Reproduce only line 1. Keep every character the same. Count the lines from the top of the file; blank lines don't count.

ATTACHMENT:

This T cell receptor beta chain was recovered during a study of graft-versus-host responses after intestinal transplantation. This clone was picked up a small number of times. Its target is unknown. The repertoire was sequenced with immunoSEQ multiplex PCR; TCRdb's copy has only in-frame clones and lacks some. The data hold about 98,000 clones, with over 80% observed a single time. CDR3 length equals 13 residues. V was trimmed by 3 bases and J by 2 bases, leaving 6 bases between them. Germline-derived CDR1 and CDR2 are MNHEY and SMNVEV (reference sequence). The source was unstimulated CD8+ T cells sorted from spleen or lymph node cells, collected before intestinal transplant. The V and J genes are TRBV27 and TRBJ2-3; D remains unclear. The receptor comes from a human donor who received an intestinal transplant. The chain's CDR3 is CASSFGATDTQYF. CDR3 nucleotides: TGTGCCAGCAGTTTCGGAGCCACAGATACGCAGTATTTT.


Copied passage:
This T cell receptor beta chain was recovered during a study of graft-versus-host responses after intestinal transplantation. This clone was picked up a small number of times. Its target is unknown. The repertoire was sequenced with immunoSEQ multiplex PCR; TCRdb's copy has only in-frame clones and lacks some. The data hold about 98,000 clones, with over 80% observed a single time. CDR3 length equals 13 residues. V was trimmed by 3 bases and J by 2 bases, leaving 6 bases between them. Germline-derived CDR1 and CDR2 are MNHEY and SMNVEV (reference sequence). The source was unstimulated CD8+ T cells sorted from spleen or lymph node cells, collected before intestinal transplant. The V and J genes are TRBV27 and TRBJ2-3; D remains unclear. The receptor comes from a human donor who received an intestinal transplant. The chain's CDR3 is CASSFGATDTQYF. CDR3 nucleotides: TGTGCCAGCAGTTTCGGAGCCACAGATACGCAGTATTTT.